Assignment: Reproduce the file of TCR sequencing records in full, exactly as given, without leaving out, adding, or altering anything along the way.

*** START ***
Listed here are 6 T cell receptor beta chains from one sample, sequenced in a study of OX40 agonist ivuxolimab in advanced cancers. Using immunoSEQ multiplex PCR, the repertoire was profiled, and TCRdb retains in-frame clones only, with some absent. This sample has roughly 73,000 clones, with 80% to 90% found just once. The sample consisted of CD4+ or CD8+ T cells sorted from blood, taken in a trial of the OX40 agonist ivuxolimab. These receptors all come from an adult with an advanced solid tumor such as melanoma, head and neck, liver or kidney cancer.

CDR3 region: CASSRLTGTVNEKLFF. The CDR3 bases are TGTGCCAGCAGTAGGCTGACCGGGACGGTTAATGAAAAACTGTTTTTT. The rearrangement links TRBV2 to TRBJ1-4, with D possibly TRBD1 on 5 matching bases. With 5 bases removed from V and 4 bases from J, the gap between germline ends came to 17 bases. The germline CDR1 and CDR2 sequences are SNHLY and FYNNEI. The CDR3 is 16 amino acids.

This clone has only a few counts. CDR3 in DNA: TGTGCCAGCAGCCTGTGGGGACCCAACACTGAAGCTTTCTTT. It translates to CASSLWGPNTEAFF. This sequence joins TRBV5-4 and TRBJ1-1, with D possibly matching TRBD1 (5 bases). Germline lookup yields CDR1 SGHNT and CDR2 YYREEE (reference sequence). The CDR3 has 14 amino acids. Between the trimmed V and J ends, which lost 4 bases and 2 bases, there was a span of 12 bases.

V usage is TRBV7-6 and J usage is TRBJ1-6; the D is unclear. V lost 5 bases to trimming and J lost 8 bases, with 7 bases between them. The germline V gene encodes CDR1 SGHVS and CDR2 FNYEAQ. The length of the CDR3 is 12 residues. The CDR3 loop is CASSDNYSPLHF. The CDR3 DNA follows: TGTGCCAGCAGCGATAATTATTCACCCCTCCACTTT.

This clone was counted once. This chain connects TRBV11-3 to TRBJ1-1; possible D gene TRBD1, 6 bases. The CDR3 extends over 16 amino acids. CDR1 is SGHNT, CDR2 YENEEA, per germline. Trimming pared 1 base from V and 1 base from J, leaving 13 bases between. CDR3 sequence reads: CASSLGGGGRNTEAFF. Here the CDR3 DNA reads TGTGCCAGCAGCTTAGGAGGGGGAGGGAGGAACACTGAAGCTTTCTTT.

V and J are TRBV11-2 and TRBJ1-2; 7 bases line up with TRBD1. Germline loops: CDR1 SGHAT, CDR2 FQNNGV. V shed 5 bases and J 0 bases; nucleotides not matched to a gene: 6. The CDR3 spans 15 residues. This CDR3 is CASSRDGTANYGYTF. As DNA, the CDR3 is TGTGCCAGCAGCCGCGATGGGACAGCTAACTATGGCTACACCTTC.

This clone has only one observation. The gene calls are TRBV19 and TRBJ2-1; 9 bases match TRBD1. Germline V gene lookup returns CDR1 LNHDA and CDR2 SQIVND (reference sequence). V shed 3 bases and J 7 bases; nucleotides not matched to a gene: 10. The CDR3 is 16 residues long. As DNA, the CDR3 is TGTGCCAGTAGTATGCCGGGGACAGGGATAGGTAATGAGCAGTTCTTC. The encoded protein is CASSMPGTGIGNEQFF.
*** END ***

Listed here are 6 T cell receptor beta chains from one sample, sequenced in a study of OX40 agonist ivuxolimab in advanced cancers. Using immunoSEQ multiplex PCR, the repertoire was profiled, and TCRdb retains in-frame clones only, with some absent. This sample has roughly 73,000 clones, with 80% to 90% found just once. The sample consisted of CD4+ or CD8+ T cells sorted from blood, taken in a trial of the OX40 agonist ivuxolimab. These receptors all come from an adult with an advanced solid tumor such as melanoma, head and neck, liver or kidney cancer.

CDR3 region: CASSRLTGTVNEKLFF. The CDR3 bases are TGTGCCAGCAGTAGGCTGACCGGGACGGTTAATGAAAAACTGTTTTTT. The rearrangement links TRBV2 to TRBJ1-4, with D possibly TRBD1 on 5 matching bases. With 5 bases removed from V and 4 bases from J, the gap between germline ends came to 17 bases. The germline CDR1 and CDR2 sequences are SNHLY and FYNNEI. The CDR3 is 16 amino acids.

This clone has only a few counts. CDR3 in DNA: TGTGCCAGCAGCCTGTGGGGACCCAACACTGAAGCTTTCTTT. It translates to CASSLWGPNTEAFF. This sequence joins TRBV5-4 and TRBJ1-1, with D possibly matching TRBD1 (5 bases). Germline lookup yields CDR1 SGHNT and CDR2 YYREEE (reference sequence). The CDR3 has 14 amino acids. Between the trimmed V and J ends, which lost 4 bases and 2 bases, there was a span of 12 bases.

V usage is TRBV7-6 and J usage is TRBJ1-6; the D is unclear. V lost 5 bases to trimming and J lost 8 bases, with 7 bases between them. The germline V gene encodes CDR1 SGHVS and CDR2 FNYEAQ. The length of the CDR3 is 12 residues. The CDR3 loop is CASSDNYSPLHF. The CDR3 DNA follows: TGTGCCAGCAGCGATAATTATTCACCCCTCCACTTT.

This clone was counted once. This chain connects TRBV11-3 to TRBJ1-1; possible D gene TRBD1, 6 bases. The CDR3 extends over 16 amino acids. CDR1 is SGHNT, CDR2 YENEEA, per germline. Trimming pared 1 base from V and 1 base from J, leaving 13 bases between. CDR3 sequence reads: CASSLGGGGRNTEAFF. Here the CDR3 DNA reads TGTGCCAGCAGCTTAGGAGGGGGAGGGAGGAACACTGAAGCTTTCTTT.

V and J are TRBV11-2 and TRBJ1-2; 7 bases line up with TRBD1. Germline loops: CDR1 SGHAT, CDR2 FQNNGV. V shed 5 bases and J 0 bases; nucleotides not matched to a gene: 6. The CDR3 spans 15 residues. This CDR3 is CASSRDGTANYGYTF. As DNA, the CDR3 is TGTGCCAGCAGCCGCGATGGGACAGCTAACTATGGCTACACCTTC.

This clone has only one observation. The gene calls are TRBV19 and TRBJ2-1; 9 bases match TRBD1. Germline V gene lookup returns CDR1 LNHDA and CDR2 SQIVND (reference sequence). V shed 3 bases and J 7 bases; nucleotides not matched to a gene: 10. The CDR3 is 16 residues long. As DNA, the CDR3 is TGTGCCAGTAGTATGCCGGGGACAGGGATAGGTAATGAGCAGTTCTTC. The encoded protein is CASSMPGTGIGNEQFF.